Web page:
Every year we celebrate the 22nd of February with a nacho party. Why 2-22 you ask? Well, that’s a secret.
Russian River’s seasonal release of Pliny the Younger when on tap at Hollingshead in Orange this morning at 10am. I pulled into the parking lot at about 10:05am only to witness a long line of people waiting to get into the sandwich shop. The line was out the door, down the walkway, and around the corner where it ended in front of the Staples office supply store.
This was drastically different than previous years. Yeah, the shop would get crowded, but a line out the door?! Although it’s a great beer, I didn’t have the patience to wait in a long line and maybe get a taste. Maybe next year.
Big Rock Candy Mountain is one of my favorite old folk songs. Although controversy surrounds the song’s origins, it was originally recorded by Harry McClintock, aka Haywire Mac. Whenever I go camping there is a good chance it will be played. While listening to the song it’s hard not to imagine such a paradise hidden somewhere out in the mountains waiting to be discovered.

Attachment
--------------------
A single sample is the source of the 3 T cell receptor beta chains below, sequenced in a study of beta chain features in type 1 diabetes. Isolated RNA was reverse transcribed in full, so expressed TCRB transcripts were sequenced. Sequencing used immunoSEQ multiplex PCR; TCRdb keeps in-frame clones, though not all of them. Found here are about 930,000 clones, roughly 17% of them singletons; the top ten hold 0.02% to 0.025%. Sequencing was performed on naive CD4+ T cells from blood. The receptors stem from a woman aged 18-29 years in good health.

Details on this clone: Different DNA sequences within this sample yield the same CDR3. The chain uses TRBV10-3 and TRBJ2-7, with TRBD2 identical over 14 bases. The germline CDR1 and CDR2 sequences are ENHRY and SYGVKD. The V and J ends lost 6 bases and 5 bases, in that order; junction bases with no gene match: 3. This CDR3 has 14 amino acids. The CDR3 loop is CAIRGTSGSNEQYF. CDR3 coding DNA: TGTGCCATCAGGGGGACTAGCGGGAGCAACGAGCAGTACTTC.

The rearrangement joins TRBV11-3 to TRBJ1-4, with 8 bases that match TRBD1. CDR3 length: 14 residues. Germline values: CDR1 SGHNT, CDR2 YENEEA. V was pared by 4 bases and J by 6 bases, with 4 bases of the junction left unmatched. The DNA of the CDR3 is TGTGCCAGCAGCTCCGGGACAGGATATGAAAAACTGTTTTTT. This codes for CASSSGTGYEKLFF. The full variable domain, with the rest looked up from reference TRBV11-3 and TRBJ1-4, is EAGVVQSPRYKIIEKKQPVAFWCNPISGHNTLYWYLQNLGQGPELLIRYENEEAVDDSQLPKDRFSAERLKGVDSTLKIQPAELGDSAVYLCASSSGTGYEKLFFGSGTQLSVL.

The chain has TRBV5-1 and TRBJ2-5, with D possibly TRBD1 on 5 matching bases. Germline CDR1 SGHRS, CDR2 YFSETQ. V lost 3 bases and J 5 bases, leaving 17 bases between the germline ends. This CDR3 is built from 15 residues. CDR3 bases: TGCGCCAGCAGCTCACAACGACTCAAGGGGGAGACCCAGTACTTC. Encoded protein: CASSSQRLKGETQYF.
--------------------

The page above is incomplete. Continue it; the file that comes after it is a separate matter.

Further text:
Unfortunately the paradise the song is referencing is the afterlife, the heaven where hobos go when they die. Apparently during the Great Depression it was not uncommon for hobos to pass away during the cold fall and winter, hence the last line in the song:
I’ll see you all this coming fall, in the Big Rock Candy Mountains.
A while back when I would read Crimethinc’s journal, Rolling Thunder, I came across a cool spread they did in issue #4 which had the lyrics to Big Rock Candy Mountain with a great illustration to go along with it.
Here’s a cool mixed drink “assembly” drawing. Looks like it was drawn up in AutoCad by someone who was probably really bored at work. Definitely something fun to have in the kitchen or throw on your fridge.
Download the PDF here so you can print one out.
The US Forest Service has caught up with the times. They now have a downloadable KMZ file available on their website for the entire San Bernardino Forest (viewable in Google Earth). It includes trailheads, interpretive sites, picnic sites, day use areas, campgrounds, lookouts, foot trails, and roads. I can see this being very useful.